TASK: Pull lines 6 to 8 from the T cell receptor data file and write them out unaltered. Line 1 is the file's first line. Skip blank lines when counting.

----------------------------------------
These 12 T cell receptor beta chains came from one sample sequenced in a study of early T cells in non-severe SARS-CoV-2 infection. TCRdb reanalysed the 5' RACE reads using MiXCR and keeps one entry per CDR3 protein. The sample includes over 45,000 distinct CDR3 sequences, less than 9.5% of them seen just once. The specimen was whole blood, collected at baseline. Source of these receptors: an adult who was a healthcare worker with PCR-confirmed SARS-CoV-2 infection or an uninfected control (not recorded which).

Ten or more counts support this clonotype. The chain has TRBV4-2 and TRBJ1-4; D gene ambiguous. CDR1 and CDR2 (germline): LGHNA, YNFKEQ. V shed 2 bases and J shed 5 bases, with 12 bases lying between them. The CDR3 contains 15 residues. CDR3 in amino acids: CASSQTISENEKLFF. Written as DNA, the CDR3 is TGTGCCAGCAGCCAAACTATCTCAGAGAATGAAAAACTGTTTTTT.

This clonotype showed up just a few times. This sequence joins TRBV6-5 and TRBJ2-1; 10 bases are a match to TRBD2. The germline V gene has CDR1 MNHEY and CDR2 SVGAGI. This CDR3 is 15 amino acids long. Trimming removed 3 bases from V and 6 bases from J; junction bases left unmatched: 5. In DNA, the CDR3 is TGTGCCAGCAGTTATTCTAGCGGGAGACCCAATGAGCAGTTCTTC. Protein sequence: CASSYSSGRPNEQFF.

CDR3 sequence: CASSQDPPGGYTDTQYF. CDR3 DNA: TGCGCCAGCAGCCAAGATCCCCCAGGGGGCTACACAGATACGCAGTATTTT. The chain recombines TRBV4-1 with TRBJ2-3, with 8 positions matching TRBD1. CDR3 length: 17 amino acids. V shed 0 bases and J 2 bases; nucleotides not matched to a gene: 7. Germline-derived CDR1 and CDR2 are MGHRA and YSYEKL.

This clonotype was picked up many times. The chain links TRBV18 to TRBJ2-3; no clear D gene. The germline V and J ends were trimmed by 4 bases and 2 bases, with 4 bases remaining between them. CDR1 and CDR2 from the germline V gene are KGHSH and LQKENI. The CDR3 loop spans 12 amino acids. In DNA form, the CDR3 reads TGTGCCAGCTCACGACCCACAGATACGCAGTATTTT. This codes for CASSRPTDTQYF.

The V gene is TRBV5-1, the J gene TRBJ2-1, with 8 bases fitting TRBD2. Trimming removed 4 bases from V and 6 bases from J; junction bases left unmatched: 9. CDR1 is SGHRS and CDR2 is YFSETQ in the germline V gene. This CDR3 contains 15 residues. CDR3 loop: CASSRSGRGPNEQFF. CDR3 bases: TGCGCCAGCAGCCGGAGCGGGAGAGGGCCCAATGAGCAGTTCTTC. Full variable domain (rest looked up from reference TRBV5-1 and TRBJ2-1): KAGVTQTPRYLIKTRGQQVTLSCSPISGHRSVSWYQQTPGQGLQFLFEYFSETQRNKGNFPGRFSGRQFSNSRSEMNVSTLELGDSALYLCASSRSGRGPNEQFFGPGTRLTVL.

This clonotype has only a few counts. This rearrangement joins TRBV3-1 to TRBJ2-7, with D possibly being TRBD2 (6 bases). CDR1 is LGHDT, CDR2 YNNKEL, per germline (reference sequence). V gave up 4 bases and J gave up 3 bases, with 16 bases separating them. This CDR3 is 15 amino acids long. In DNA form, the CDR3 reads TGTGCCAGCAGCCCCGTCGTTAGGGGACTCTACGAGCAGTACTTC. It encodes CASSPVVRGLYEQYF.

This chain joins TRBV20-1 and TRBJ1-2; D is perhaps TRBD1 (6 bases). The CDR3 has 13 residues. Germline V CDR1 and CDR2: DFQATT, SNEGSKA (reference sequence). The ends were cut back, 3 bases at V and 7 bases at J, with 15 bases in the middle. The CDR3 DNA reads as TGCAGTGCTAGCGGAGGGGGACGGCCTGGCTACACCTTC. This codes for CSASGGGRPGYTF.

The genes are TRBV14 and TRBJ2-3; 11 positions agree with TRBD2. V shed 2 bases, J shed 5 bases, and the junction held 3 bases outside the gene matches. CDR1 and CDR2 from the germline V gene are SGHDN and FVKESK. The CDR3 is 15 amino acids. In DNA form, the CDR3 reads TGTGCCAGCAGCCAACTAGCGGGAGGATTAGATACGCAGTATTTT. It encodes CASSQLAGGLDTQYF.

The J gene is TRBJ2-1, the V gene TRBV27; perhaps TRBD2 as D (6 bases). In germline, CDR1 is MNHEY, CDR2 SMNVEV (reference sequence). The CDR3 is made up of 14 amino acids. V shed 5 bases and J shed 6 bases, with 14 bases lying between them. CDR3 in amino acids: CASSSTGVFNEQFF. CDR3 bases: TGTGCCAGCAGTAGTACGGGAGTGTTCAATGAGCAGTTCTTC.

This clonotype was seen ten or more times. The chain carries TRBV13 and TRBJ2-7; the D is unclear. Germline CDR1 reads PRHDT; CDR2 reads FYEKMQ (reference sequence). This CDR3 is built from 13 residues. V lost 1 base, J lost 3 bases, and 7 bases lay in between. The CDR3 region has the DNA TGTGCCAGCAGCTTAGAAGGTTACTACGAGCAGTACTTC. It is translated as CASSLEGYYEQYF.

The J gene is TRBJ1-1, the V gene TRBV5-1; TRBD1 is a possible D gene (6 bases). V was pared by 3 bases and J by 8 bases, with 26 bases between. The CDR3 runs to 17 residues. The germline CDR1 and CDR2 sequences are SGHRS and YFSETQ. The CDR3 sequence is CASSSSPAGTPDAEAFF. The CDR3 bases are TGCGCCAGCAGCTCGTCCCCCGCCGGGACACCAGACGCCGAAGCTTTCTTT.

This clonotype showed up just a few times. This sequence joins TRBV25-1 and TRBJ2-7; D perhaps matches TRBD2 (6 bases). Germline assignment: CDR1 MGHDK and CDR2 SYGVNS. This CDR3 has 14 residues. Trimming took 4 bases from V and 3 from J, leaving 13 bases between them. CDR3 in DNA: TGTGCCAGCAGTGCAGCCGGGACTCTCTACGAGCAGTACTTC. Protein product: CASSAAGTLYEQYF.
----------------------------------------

The V gene is TRBV5-1, the J gene TRBJ2-1, with 8 bases fitting TRBD2. Trimming removed 4 bases from V and 6 bases from J; junction bases left unmatched: 9. CDR1 is SGHRS and CDR2 is YFSETQ in the germline V gene. This CDR3 contains 15 residues. CDR3 loop: CASSRSGRGPNEQFF. CDR3 bases: TGCGCCAGCAGCCGGAGCGGGAGAGGGCCCAATGAGCAGTTCTTC. Full variable domain (rest looked up from reference TRBV5-1 and TRBJ2-1): KAGVTQTPRYLIKTRGQQVTLSCSPISGHRSVSWYQQTPGQGLQFLFEYFSETQRNKGNFPGRFSGRQFSNSRSEMNVSTLELGDSALYLCASSRSGRGPNEQFFGPGTRLTVL.

This clonotype has only a few counts. This rearrangement joins TRBV3-1 to TRBJ2-7, with D possibly being TRBD2 (6 bases). CDR1 is LGHDT, CDR2 YNNKEL, per germline (reference sequence). V gave up 4 bases and J gave up 3 bases, with 16 bases separating them. This CDR3 is 15 amino acids long. In DNA form, the CDR3 reads TGTGCCAGCAGCCCCGTCGTTAGGGGACTCTACGAGCAGTACTTC. It encodes CASSPVVRGLYEQYF.

This chain joins TRBV20-1 and TRBJ1-2; D is perhaps TRBD1 (6 bases). The CDR3 has 13 residues. Germline V CDR1 and CDR2: DFQATT, SNEGSKA (reference sequence). The ends were cut back, 3 bases at V and 7 bases at J, with 15 bases in the middle. The CDR3 DNA reads as TGCAGTGCTAGCGGAGGGGGACGGCCTGGCTACACCTTC. This codes for CSASGGGRPGYTF.